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Charles Dickens

Madeline House and Graham Storey (eds), The British Academy/The Pilgrim Edition of the Letters of Charles Dickens, Vol. 1: 1820–1839

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MS Morgan Library. Date: Mrs John Dickens's birthday was on 21 Dec; during CD's period at Furnival's Inn this was a Sunday only in 1834.

Furnivals Inn | Saturday Morning

Dear Henry.

I am obliged to give you the very ridiculous notice that if you come and see me tomorrow we must go out and get our dinner. I think the best way will be to walk somewhere; the fact is that I have had an explosion with nineteen out of the twenty Laundresses4 in the Inn already, and can't get "done for". Some Methodistical ruffian has been among 'em, and they have all got the cant about "profaning the Sabbath"—and wiolating that commandment which embraces within its scope not only the stranger within the gates, but cattle of every description, including Laundresses.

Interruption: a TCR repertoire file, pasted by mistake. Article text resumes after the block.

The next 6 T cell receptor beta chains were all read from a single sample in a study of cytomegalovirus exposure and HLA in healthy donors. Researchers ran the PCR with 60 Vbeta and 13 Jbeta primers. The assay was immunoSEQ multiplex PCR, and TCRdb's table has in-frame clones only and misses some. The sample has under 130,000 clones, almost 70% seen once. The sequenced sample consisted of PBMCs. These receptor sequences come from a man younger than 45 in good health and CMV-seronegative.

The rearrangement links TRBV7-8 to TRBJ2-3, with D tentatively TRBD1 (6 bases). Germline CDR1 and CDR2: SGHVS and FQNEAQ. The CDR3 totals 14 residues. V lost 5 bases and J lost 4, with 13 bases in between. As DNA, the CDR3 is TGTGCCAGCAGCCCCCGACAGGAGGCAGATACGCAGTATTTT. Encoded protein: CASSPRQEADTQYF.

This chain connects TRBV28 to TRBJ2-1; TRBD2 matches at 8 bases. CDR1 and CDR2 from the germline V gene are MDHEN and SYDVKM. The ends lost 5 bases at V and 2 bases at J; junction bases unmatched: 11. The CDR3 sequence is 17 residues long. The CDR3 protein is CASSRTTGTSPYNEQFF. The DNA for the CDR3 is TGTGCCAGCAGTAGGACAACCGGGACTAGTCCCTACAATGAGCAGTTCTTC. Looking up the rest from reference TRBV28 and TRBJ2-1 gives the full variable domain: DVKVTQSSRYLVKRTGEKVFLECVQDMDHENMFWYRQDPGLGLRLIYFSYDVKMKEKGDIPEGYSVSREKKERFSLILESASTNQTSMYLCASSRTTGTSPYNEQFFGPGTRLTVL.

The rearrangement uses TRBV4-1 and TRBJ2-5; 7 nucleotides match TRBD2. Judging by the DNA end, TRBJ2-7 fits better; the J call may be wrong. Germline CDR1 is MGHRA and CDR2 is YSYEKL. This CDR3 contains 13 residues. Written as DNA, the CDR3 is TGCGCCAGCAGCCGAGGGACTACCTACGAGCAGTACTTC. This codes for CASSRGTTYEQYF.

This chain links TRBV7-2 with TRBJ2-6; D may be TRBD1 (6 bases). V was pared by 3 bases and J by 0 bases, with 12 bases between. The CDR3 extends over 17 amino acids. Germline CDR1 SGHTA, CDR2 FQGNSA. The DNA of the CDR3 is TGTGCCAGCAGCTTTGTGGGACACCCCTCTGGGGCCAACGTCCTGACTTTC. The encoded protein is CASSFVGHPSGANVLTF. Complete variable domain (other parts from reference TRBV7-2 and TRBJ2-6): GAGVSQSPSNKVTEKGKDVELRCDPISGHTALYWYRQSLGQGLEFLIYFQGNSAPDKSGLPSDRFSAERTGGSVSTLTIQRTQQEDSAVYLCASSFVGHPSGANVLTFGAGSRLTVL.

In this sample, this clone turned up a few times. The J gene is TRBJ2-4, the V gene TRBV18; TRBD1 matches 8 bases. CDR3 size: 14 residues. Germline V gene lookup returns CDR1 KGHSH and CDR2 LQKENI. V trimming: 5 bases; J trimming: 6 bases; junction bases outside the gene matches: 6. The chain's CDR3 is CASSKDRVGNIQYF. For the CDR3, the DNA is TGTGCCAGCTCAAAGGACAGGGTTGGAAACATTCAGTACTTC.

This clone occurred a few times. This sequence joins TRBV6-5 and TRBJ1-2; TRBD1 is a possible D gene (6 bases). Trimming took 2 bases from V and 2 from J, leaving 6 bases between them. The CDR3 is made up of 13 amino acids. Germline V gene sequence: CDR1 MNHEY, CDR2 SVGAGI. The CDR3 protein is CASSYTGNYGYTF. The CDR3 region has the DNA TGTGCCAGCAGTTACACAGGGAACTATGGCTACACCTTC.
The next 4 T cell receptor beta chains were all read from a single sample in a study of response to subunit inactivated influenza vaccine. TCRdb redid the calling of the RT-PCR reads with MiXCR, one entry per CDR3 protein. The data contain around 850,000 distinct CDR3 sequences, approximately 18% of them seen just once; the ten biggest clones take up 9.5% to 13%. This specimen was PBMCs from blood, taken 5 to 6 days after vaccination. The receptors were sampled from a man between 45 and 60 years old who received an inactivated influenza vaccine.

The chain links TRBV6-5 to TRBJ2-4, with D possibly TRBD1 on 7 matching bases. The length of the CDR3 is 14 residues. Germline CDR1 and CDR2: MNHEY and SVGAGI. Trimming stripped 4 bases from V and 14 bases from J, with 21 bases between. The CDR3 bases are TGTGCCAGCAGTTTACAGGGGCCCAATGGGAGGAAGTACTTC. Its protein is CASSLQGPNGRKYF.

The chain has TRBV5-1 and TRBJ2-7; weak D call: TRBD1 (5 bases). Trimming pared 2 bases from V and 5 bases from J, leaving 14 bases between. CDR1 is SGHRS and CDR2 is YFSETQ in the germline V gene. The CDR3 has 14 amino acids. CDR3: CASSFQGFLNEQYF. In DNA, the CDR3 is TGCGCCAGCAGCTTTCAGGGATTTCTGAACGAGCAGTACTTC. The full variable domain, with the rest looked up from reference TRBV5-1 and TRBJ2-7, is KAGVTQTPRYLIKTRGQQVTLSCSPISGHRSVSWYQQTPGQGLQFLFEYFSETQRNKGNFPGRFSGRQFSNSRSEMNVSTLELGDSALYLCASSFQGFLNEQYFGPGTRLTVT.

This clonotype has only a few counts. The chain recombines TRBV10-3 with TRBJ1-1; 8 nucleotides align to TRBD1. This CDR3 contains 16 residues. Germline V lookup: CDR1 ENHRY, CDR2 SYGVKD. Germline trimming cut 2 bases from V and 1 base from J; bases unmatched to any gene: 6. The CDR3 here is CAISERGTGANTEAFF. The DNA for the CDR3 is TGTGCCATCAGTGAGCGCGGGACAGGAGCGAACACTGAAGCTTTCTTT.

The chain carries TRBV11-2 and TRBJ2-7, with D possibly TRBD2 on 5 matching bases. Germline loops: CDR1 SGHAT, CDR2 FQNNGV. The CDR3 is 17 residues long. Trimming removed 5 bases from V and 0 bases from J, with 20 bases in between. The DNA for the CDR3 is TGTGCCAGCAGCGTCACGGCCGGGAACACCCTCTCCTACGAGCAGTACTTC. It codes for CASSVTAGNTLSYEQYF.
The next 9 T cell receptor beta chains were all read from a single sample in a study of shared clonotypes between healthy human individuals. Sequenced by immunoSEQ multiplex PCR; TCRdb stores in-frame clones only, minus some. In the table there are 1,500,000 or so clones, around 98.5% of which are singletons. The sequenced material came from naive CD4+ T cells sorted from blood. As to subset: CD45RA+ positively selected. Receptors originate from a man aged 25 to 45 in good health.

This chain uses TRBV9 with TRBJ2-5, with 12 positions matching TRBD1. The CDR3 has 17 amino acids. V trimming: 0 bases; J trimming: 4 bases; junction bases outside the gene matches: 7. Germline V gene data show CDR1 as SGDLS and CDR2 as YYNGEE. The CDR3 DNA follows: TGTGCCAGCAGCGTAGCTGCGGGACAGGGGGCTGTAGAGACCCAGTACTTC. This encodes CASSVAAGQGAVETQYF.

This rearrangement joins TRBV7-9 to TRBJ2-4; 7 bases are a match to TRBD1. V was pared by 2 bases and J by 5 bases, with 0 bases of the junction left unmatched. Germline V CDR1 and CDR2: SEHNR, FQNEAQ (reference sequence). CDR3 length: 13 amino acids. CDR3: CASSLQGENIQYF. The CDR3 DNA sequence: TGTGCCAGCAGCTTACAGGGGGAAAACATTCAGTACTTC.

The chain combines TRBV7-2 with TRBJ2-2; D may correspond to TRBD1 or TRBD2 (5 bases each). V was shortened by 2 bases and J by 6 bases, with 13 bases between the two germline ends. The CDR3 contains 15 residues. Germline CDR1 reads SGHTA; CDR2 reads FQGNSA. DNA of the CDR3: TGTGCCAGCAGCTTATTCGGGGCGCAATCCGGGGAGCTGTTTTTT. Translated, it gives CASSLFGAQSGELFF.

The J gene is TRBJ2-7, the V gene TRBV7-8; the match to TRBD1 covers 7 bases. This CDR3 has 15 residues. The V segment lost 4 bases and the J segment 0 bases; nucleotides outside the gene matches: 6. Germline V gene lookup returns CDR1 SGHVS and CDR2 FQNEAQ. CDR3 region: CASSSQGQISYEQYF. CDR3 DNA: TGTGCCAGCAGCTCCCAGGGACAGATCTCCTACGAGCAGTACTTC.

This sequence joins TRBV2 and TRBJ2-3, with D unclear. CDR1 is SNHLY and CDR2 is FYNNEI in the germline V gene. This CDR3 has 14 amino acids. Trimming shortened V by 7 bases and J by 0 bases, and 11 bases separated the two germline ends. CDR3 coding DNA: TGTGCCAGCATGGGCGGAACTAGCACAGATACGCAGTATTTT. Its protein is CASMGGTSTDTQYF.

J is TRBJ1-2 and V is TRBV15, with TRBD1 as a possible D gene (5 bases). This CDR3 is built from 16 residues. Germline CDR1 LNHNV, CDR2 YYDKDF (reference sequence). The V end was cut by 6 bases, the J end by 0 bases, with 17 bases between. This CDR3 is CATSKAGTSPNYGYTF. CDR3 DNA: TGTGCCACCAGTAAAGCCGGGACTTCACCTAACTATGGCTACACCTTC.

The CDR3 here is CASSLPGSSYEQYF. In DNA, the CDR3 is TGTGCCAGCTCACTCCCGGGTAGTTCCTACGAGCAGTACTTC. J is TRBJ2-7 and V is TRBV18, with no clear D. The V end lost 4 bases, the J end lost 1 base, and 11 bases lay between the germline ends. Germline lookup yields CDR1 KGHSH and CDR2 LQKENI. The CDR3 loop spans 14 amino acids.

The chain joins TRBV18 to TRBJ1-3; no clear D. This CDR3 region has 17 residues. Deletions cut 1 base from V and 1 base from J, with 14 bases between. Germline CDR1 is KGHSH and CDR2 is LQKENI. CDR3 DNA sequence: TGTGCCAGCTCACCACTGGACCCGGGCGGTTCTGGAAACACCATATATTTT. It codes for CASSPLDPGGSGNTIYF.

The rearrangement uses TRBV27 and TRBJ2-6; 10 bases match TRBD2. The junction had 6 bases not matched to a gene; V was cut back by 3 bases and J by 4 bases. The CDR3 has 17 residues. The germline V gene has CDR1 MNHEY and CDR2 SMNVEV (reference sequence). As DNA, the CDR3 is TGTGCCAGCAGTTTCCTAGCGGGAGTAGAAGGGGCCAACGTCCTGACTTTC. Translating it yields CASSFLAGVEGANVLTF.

Tomorrow is my Mother's birth day, so I have promised on behalf of yourself and Beard that we will go from here, and spend the Evening there. If you will be down here as early as you can tomorrow morning—shall we say to breakfast; for I dont take that meal until half past ten?—we can walk to Norwood, or some pretty place where we can get a chop, and return here to our grog.

  • Believe me
  •      Very Sincerely Yours
  •            Charles Dickens5

Notes Settings


Editor’s Note
4 Women servants in the Inns of Court.
Editor’s Note
5 Written along margin of 2nd side of a folded sheet, at right-angles to text of letter, is "20", and beneath it "left alone with tolerable composure" (cancelled),—a phrase from "Passage in the Life of Mr. Watkins Tottle, Chapter the First" (Monthly Magazine, Jan 35). Clearly CD was using up a discarded sheet of paper.
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